Predicting the effects of biochar on volatile petroleum hydrocarbon biodegradation and emanation from soil: a bacterial community finger-print analysis inferred modelling approach

Meynet, P., Moliterni, E., Davenport, R.J., Sloan, W. , Camacho, J.V. and Werner, D. (2014) Predicting the effects of biochar on volatile petroleum hydrocarbon biodegradation and emanation from soil: a bacterial community finger-print analysis inferred modelling approach. Soil Biology and Biochemistry, 68, pp. 20-30. (doi:10.1016/j.soilbio.2013.09.015)

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Abstract

We investigated the response of the dominant bacterial taxa in gravelly sand to the addition of biochar and/or mixtures of volatile petroleum hydrocarbons (VPHs) using denaturing gradient gel electrophoresis (DGGE) and sequencing of cut bands. Biochar addition alone had only weak effects on the soil bacterial community composition in batch study samples, while VPH addition had strong effects. Indirect effects of biochar on soil bacterial communities were apparent in column study samples, where biochar-enhanced sorption affected VPH spreading. Following VPH addition, cell abundance increased by no more than a factor of 2 and several Pseudomonas spp. became dominant in soil with and without biochar. We present a VPH fate model that considers soil bacterial biomass dynamics and a nutrient limited soil biomass carrying capacity. The model simulates an apparent lag phase before the onset of a brief period of intensive VPH biodegradation and biomass growth, which is followed by substantially slower VPH biodegradation, when nitrogen needs to be recycled between decaying and newly formed biomass. If biomass growth is limited by a factor other than the organic pollutant bioavailability, biochar amendment may enhance VPH attenuation in between a VPH source below ground and the atmosphere by reducing the risk of overloading the soil's biodegradation capacity.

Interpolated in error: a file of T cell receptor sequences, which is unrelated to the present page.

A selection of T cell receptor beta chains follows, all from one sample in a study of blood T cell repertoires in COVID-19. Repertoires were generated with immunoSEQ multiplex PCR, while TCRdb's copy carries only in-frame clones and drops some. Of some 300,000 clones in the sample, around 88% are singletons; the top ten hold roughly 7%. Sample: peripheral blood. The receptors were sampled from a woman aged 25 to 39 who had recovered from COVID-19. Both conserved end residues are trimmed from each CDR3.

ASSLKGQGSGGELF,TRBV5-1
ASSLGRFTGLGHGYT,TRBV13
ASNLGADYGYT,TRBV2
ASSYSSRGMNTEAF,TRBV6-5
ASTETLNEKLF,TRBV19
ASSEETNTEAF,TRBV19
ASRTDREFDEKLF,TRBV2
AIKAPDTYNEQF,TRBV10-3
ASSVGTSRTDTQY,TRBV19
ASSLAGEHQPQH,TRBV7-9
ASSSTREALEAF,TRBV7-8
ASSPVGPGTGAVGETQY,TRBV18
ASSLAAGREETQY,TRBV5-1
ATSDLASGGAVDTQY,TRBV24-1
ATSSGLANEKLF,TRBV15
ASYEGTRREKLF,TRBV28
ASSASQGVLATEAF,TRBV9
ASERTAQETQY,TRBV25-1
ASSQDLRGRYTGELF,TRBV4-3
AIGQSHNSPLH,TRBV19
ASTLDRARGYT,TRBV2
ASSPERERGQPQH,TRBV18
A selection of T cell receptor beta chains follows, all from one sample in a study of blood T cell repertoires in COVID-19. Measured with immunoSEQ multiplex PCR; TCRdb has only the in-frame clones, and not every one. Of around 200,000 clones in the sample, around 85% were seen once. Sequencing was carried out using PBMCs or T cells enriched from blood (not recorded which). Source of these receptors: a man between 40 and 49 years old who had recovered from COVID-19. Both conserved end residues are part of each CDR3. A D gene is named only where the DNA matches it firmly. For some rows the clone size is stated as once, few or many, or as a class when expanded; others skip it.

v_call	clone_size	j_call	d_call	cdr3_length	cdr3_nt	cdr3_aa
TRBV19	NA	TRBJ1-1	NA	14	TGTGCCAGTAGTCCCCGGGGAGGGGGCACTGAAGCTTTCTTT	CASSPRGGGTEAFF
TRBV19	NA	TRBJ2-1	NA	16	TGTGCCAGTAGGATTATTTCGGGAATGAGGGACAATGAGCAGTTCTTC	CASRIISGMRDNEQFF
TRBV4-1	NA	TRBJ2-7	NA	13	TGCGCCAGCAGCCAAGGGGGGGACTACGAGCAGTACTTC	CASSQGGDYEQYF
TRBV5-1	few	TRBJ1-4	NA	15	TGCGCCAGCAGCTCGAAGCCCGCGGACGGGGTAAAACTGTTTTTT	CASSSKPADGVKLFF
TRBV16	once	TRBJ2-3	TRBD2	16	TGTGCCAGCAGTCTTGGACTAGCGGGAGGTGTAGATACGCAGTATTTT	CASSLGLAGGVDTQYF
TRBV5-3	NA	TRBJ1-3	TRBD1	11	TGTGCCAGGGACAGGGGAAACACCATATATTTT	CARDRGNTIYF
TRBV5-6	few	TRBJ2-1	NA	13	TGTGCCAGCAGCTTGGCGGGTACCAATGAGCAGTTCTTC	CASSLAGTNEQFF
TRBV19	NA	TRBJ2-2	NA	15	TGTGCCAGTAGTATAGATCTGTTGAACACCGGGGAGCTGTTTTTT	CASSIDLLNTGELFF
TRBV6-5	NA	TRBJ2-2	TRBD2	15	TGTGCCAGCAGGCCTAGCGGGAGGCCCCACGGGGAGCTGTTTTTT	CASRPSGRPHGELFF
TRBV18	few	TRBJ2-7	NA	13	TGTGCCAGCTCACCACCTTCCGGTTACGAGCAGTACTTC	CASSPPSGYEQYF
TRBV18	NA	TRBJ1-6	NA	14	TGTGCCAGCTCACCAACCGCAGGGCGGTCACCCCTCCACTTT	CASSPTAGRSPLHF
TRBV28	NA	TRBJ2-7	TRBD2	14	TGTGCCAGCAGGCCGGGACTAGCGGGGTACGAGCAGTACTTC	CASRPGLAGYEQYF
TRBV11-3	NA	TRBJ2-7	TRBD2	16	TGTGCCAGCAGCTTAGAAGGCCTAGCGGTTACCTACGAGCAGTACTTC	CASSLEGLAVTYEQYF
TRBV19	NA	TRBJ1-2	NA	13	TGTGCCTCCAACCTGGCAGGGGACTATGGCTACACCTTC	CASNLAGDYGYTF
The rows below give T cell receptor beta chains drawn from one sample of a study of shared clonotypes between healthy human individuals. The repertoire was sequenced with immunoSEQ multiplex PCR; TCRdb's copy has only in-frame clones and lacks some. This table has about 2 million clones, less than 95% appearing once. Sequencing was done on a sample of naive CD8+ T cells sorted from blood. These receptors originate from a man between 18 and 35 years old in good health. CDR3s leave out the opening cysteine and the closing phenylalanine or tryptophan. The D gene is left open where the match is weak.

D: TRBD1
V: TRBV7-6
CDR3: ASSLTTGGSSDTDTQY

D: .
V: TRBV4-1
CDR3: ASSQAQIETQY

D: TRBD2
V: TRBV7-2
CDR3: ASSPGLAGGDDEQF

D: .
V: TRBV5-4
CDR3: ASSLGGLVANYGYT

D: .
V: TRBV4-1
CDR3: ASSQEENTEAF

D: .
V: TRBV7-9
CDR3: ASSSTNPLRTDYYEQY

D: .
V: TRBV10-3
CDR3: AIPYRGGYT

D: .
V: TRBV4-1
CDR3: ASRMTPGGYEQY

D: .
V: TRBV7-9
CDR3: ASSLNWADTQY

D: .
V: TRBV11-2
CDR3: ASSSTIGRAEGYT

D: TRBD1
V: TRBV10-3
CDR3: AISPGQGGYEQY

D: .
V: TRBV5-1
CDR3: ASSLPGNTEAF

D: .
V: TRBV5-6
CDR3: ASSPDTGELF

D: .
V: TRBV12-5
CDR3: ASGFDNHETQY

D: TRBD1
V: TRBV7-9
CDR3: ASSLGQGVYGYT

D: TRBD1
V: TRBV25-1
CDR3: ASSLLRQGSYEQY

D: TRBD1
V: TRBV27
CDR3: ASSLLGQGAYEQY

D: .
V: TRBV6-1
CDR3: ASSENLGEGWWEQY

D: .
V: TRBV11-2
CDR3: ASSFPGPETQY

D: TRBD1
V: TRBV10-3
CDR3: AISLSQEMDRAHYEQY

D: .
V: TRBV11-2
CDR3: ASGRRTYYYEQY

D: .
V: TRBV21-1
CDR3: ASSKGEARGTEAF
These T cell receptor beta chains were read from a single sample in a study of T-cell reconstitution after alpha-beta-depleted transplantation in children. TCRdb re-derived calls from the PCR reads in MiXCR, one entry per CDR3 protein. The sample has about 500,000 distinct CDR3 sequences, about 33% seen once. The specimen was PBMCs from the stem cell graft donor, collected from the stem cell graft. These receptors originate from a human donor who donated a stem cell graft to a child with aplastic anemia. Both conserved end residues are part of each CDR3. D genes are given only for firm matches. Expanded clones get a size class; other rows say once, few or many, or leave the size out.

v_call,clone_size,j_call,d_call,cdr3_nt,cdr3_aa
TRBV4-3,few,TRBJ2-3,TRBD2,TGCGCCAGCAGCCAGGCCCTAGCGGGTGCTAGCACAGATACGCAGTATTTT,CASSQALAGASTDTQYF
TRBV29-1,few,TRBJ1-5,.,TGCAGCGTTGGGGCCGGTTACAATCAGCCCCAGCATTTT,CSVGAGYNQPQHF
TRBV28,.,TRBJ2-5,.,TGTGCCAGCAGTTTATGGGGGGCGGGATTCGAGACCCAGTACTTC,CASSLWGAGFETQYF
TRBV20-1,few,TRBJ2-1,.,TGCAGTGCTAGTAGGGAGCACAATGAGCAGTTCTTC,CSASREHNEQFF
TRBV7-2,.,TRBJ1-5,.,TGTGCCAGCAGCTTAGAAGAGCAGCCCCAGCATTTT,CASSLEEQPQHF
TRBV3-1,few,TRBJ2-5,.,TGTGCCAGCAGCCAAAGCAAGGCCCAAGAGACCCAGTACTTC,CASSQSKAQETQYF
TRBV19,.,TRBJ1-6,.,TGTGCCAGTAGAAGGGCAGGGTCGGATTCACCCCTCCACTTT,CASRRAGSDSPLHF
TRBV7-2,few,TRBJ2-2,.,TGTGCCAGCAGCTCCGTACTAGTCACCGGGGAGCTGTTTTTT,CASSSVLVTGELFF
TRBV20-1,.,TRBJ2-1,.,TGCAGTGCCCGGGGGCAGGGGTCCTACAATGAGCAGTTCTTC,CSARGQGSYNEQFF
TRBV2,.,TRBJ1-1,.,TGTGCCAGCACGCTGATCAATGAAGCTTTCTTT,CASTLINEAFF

Item Type:Articles
Status:Published
Refereed:Yes
Glasgow Author(s) Enlighten ID:Sloan, Professor William
Authors: Meynet, P., Moliterni, E., Davenport, R.J., Sloan, W., Camacho, J.V., and Werner, D.
College/School:College of Science and Engineering > School of Engineering > Infrastructure and Environment
Journal Name:Soil Biology and Biochemistry
Publisher:Elsevier
ISSN:0038-0717
ISSN (Online):1879-3428
Copyright Holders:Copyright © 2014 The Authors
First Published:First published in Soil Biology and Biochemistry 68:20-30
Publisher Policy:Reproduced under a Creative Commons License

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Project CodeAward NoProject NamePrincipal InvestigatorFunder's NameFunder RefLead Dept
424791Developing theory on the formation, composition and structure of open microbial communities that can be used in engineering designWilliam SloanEngineering & Physical Sciences Research Council (EPSRC)EP/D073693/1ENG - ENGINEERING INFRASTRUCTURE & ENVIR